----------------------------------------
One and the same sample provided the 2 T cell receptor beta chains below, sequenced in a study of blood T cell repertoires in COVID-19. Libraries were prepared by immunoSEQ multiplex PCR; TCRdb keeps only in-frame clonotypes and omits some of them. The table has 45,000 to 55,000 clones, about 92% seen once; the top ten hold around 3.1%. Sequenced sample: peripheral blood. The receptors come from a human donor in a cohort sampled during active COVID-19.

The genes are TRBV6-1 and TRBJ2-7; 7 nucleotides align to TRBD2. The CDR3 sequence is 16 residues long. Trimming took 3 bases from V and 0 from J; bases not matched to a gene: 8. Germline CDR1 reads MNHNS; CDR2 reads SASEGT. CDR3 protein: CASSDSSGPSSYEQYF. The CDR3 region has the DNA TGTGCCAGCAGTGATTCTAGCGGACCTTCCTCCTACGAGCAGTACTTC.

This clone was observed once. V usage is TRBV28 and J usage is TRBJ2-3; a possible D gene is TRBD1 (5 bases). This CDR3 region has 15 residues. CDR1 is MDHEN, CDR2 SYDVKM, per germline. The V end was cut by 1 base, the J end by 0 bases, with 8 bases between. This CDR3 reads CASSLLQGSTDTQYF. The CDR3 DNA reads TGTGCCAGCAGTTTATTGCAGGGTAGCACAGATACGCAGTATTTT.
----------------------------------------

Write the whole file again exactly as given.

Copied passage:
One and the same sample provided the 2 T cell receptor beta chains below, sequenced in a study of blood T cell repertoires in COVID-19. Libraries were prepared by immunoSEQ multiplex PCR; TCRdb keeps only in-frame clonotypes and omits some of them. The table has 45,000 to 55,000 clones, about 92% seen once; the top ten hold around 3.1%. Sequenced sample: peripheral blood. The receptors come from a human donor in a cohort sampled during active COVID-19.

The genes are TRBV6-1 and TRBJ2-7; 7 nucleotides align to TRBD2. The CDR3 sequence is 16 residues long. Trimming took 3 bases from V and 0 from J; bases not matched to a gene: 8. Germline CDR1 reads MNHNS; CDR2 reads SASEGT. CDR3 protein: CASSDSSGPSSYEQYF. The CDR3 region has the DNA TGTGCCAGCAGTGATTCTAGCGGACCTTCCTCCTACGAGCAGTACTTC.

This clone was observed once. V usage is TRBV28 and J usage is TRBJ2-3; a possible D gene is TRBD1 (5 bases). This CDR3 region has 15 residues. CDR1 is MDHEN, CDR2 SYDVKM, per germline. The V end was cut by 1 base, the J end by 0 bases, with 8 bases between. This CDR3 reads CASSLLQGSTDTQYF. The CDR3 DNA reads TGTGCCAGCAGTTTATTGCAGGGTAGCACAGATACGCAGTATTTT.